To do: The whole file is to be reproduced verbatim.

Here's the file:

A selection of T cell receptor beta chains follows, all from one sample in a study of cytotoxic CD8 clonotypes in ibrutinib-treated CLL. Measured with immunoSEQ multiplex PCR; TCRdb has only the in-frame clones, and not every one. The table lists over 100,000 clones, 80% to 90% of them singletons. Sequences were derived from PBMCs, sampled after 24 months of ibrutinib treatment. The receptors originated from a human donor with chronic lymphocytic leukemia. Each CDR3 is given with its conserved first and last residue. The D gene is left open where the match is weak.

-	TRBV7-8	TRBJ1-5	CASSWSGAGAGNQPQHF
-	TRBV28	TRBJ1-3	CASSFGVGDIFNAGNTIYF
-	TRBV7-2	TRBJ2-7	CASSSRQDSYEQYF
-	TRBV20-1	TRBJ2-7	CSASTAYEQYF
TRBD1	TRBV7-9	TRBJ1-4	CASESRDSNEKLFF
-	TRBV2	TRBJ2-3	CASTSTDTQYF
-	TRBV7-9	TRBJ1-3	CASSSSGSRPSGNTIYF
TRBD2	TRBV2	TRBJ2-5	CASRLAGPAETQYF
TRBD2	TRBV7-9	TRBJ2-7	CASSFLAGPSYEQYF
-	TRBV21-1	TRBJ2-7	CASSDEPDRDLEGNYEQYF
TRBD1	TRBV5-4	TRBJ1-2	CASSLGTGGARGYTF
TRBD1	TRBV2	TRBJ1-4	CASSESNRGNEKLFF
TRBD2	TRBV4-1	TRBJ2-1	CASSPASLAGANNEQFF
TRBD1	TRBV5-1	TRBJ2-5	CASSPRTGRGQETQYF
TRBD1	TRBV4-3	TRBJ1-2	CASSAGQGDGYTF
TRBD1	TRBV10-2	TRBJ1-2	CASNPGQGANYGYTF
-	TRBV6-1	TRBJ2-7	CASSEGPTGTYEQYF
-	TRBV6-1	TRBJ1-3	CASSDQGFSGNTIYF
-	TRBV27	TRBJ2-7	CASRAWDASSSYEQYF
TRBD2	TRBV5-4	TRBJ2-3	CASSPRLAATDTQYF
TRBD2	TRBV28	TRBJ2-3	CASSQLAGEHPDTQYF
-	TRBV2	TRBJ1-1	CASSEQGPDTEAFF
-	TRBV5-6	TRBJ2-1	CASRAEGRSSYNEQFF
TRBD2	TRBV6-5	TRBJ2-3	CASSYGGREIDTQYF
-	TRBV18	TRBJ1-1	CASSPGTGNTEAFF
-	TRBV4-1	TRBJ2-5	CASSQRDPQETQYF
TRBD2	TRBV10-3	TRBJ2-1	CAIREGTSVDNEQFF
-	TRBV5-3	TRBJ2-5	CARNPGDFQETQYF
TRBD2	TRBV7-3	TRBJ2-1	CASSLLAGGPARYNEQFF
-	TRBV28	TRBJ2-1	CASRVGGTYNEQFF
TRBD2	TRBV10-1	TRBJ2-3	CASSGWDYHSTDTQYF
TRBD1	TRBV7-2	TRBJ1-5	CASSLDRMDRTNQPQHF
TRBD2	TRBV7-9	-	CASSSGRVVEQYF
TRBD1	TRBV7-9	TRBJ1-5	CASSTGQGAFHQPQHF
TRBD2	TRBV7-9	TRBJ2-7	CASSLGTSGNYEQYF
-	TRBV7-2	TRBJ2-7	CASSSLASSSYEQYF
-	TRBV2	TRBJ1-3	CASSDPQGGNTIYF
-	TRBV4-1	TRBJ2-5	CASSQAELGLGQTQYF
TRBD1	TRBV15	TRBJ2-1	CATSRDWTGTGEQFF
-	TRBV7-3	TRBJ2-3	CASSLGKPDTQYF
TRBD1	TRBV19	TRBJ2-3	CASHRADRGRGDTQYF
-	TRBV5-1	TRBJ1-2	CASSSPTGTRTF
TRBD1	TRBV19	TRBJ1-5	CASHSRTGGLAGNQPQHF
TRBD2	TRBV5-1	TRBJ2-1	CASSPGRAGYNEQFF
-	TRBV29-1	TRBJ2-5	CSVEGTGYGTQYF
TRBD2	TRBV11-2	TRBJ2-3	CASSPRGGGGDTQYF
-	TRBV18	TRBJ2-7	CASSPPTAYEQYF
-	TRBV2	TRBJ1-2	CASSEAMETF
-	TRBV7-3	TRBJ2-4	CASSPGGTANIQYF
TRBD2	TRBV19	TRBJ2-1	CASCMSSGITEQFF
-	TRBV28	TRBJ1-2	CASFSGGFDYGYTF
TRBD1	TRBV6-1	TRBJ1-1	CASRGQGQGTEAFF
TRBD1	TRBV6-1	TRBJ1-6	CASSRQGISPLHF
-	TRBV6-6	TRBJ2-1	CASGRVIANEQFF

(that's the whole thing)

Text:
A selection of T cell receptor beta chains follows, all from one sample in a study of cytotoxic CD8 clonotypes in ibrutinib-treated CLL. Measured with immunoSEQ multiplex PCR; TCRdb has only the in-frame clones, and not every one. The table lists over 100,000 clones, 80% to 90% of them singletons. Sequences were derived from PBMCs, sampled after 24 months of ibrutinib treatment. The receptors originated from a human donor with chronic lymphocytic leukemia. Each CDR3 is given with its conserved first and last residue. The D gene is left open where the match is weak.

-	TRBV7-8	TRBJ1-5	CASSWSGAGAGNQPQHF
-	TRBV28	TRBJ1-3	CASSFGVGDIFNAGNTIYF
-	TRBV7-2	TRBJ2-7	CASSSRQDSYEQYF
-	TRBV20-1	TRBJ2-7	CSASTAYEQYF
TRBD1	TRBV7-9	TRBJ1-4	CASESRDSNEKLFF
-	TRBV2	TRBJ2-3	CASTSTDTQYF
-	TRBV7-9	TRBJ1-3	CASSSSGSRPSGNTIYF
TRBD2	TRBV2	TRBJ2-5	CASRLAGPAETQYF
TRBD2	TRBV7-9	TRBJ2-7	CASSFLAGPSYEQYF
-	TRBV21-1	TRBJ2-7	CASSDEPDRDLEGNYEQYF
TRBD1	TRBV5-4	TRBJ1-2	CASSLGTGGARGYTF
TRBD1	TRBV2	TRBJ1-4	CASSESNRGNEKLFF
TRBD2	TRBV4-1	TRBJ2-1	CASSPASLAGANNEQFF
TRBD1	TRBV5-1	TRBJ2-5	CASSPRTGRGQETQYF
TRBD1	TRBV4-3	TRBJ1-2	CASSAGQGDGYTF
TRBD1	TRBV10-2	TRBJ1-2	CASNPGQGANYGYTF
-	TRBV6-1	TRBJ2-7	CASSEGPTGTYEQYF
-	TRBV6-1	TRBJ1-3	CASSDQGFSGNTIYF
-	TRBV27	TRBJ2-7	CASRAWDASSSYEQYF
TRBD2	TRBV5-4	TRBJ2-3	CASSPRLAATDTQYF
TRBD2	TRBV28	TRBJ2-3	CASSQLAGEHPDTQYF
-	TRBV2	TRBJ1-1	CASSEQGPDTEAFF
-	TRBV5-6	TRBJ2-1	CASRAEGRSSYNEQFF
TRBD2	TRBV6-5	TRBJ2-3	CASSYGGREIDTQYF
-	TRBV18	TRBJ1-1	CASSPGTGNTEAFF
-	TRBV4-1	TRBJ2-5	CASSQRDPQETQYF
TRBD2	TRBV10-3	TRBJ2-1	CAIREGTSVDNEQFF
-	TRBV5-3	TRBJ2-5	CARNPGDFQETQYF
TRBD2	TRBV7-3	TRBJ2-1	CASSLLAGGPARYNEQFF
-	TRBV28	TRBJ2-1	CASRVGGTYNEQFF
TRBD2	TRBV10-1	TRBJ2-3	CASSGWDYHSTDTQYF
TRBD1	TRBV7-2	TRBJ1-5	CASSLDRMDRTNQPQHF
TRBD2	TRBV7-9	-	CASSSGRVVEQYF
TRBD1	TRBV7-9	TRBJ1-5	CASSTGQGAFHQPQHF
TRBD2	TRBV7-9	TRBJ2-7	CASSLGTSGNYEQYF
-	TRBV7-2	TRBJ2-7	CASSSLASSSYEQYF
-	TRBV2	TRBJ1-3	CASSDPQGGNTIYF
-	TRBV4-1	TRBJ2-5	CASSQAELGLGQTQYF
TRBD1	TRBV15	TRBJ2-1	CATSRDWTGTGEQFF
-	TRBV7-3	TRBJ2-3	CASSLGKPDTQYF
TRBD1	TRBV19	TRBJ2-3	CASHRADRGRGDTQYF
-	TRBV5-1	TRBJ1-2	CASSSPTGTRTF
TRBD1	TRBV19	TRBJ1-5	CASHSRTGGLAGNQPQHF
TRBD2	TRBV5-1	TRBJ2-1	CASSPGRAGYNEQFF
-	TRBV29-1	TRBJ2-5	CSVEGTGYGTQYF
TRBD2	TRBV11-2	TRBJ2-3	CASSPRGGGGDTQYF
-	TRBV18	TRBJ2-7	CASSPPTAYEQYF
-	TRBV2	TRBJ1-2	CASSEAMETF
-	TRBV7-3	TRBJ2-4	CASSPGGTANIQYF
TRBD2	TRBV19	TRBJ2-1	CASCMSSGITEQFF
-	TRBV28	TRBJ1-2	CASFSGGFDYGYTF
TRBD1	TRBV6-1	TRBJ1-1	CASRGQGQGTEAFF
TRBD1	TRBV6-1	TRBJ1-6	CASSRQGISPLHF
-	TRBV6-6	TRBJ2-1	CASGRVIANEQFF